4 Reasons why you should join a bone marrow registry

It's the start of Bone Marrow Stem Cell Donation and Leukaemia Awareness Month – a great time to register as a donor.

13 August 2019
By Glynis Horning

Every year families of mainly young people under 25 with leukaemia and other serious blood disorders have to watch their loved ones die, when their lives could potentially be saved by a bone marrow stem cell transplant – if only a match could be found.

The South African Bone Marrow Registry (SABMR) has 73 000 bone marrow donors on its database, and The Sunflower Fund has another 2 419, but this is far from enough because the chance of finding a match is one in 100 000. While most siblings would eagerly donate, only about 30% are compatible. What patients desperately need is someone of the same tissue type, and the chance of finding them is best from someone of the same ethnic background, so a wide pool of different ethnic backgrounds is needed. Why not jump in and sign up?

Donating bone marrow stem cells is as painless as donating blood

The days of having needles drilled into your bones to extract marrow under general anaesthetic are gone, except under very rare circumstances, says Terry Schlaphoff, deputy director of the SABMR (which is accredited by the World Marrow Donor Association). Today all that’s required to sign up is to have a non-invasive cheek swab taken, or two vials of blood (depending on whether you’re registering at a public drive or telephonically).

This is sent for DNA analysis, then stored in the registry. If a match is found, you will be called for a second, high-resolution confirmatory test. If the tissue typing is confirmed, you’ll be given a quick injection daily for five days to stimulate the production of blood stem cells (the only possible side effects are like low-grade flu). Your stem cells will then be harvested. While you sit or lie back and relax for four to six hours, sometimes over two days, blood is drawn from your one arm, run through a cell separator machine to harvest cells, and returned through a second needle in your other arm. You should feel fine afterwards, as your body’s stem cells regenerate rapidly.

Donating bone marrow is easy

Registration is open to any healthy person between the ages of 18 and 45 with a consistent weight of more than 50kg and a BMI of less than 40 (morbidly obese). You simply contact either the SABMR, 021 447 8638, www.sabmr.co.za, which recently began recruiting donors digitally, or The Sunflower Fund, 0800 12 10 82, www.sunflowerfund.org. Both organisations are members of the World Marrow Donor Association.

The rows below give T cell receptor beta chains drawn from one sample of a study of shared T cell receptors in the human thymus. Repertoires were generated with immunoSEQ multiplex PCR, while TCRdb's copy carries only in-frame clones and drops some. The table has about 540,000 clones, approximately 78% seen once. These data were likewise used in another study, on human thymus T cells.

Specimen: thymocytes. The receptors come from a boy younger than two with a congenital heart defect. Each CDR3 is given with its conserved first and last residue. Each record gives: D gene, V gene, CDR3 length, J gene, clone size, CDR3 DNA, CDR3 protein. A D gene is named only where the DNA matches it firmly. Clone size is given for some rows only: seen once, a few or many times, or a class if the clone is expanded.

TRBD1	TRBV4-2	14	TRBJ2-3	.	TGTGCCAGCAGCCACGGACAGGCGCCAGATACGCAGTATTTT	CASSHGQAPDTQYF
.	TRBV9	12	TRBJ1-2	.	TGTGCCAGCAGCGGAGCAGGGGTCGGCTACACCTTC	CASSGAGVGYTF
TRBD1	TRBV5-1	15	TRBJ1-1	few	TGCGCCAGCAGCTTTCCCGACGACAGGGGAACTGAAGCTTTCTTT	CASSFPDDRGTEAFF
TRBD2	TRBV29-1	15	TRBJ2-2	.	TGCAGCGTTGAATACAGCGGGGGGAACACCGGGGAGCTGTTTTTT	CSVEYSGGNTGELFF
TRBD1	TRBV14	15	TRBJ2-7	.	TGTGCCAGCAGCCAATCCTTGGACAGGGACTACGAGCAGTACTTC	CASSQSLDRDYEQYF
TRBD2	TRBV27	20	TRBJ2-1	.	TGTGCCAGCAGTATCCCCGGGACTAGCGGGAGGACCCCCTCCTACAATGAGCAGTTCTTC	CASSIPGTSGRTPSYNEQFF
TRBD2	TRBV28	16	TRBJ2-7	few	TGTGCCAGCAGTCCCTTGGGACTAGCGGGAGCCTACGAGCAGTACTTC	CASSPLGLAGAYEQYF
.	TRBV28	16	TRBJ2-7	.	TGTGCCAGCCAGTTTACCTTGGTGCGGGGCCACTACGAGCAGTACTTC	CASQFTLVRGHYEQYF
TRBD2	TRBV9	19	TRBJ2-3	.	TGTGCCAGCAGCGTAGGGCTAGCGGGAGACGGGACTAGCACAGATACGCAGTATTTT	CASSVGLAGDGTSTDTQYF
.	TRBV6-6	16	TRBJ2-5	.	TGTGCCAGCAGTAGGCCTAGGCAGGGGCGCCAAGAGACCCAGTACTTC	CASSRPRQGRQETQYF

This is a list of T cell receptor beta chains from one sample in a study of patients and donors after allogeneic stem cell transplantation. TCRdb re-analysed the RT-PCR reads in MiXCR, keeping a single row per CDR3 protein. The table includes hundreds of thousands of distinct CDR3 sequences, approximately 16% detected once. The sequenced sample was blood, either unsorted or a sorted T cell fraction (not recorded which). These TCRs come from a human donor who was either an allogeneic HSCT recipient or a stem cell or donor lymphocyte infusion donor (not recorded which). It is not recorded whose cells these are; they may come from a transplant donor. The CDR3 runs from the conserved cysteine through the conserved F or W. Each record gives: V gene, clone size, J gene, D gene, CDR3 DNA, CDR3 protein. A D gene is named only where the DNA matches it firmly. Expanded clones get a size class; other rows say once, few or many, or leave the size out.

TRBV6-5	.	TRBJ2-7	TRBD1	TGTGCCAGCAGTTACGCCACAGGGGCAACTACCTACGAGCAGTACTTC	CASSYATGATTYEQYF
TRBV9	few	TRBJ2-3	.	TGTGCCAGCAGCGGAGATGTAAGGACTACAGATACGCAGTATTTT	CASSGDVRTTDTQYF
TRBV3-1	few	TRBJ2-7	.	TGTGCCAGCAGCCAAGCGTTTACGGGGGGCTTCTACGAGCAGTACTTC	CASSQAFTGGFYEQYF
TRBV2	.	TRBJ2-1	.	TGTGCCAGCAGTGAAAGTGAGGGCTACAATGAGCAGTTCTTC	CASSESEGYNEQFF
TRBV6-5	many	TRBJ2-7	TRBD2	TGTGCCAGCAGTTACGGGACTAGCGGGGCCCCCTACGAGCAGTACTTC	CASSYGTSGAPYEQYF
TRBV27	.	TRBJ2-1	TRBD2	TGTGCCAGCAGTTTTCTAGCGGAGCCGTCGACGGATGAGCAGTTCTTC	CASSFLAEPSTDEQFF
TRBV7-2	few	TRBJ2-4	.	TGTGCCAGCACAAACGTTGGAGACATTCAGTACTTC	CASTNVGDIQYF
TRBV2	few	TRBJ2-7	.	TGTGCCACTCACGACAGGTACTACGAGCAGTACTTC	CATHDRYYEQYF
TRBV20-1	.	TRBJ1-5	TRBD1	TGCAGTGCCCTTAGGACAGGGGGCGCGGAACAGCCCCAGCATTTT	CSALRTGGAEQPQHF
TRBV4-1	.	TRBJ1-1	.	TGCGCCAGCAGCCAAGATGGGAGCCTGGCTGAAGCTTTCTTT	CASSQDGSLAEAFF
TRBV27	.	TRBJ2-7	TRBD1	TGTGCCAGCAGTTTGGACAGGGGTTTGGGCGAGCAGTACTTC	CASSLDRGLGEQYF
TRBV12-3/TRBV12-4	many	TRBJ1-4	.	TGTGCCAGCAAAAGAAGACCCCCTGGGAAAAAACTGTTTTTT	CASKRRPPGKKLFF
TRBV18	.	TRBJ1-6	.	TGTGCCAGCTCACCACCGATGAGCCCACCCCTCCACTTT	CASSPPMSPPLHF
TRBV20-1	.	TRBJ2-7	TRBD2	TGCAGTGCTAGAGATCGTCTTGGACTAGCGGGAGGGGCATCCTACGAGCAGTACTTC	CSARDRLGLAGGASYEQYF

The Sunflower Fund is also a founding member of the Stem Cell Registry Alliance (a joint initiative of registries and organisations from the UK, Caribbean and Africa committed to recruiting donors of African descent), and runs a stem cell registry for Africa with donor recruitment centres in Nigeria, Kenya and Ghana. (You can only be listed on one recognised registry.) After joining, you can change your mind about donating at any time, but most people are more than happy to go ahead. You remain registered until you are a match for a patient or turn 60 – whichever comes first. “Many people believe if they’re a blood donor or organ donor they’re automatically registered as stem cell donors,” says Kim Webster, head of communications for The Sunflower Fund. “This is not the case.”

Donating bone marrow is free

There’s no cost to join either the SABMR or Sunflower Fund registries or to be tested and have stem cells harvested (although any donations are welcome). Both organisations are non-profits and fund-raise to cover these costs, and to assist with the costs of the procedure for recipients, if they’re unable to pay.

Most importantly, donating bone marrow can save a life

Most recipients have leukaemia, marrow failure, aplasia (failure of an organ or tissue to develop or to function normally), or inherited metabolic or immune deficiency syndromes, and will have reached a stage where only a bone marrow stem cell transplant offers any chance of survival. Sadly there are no guarantees, and some patients may still die of complications, but you’ll have given them their best shot at life.

IMAGE CREDIT: 123rf.com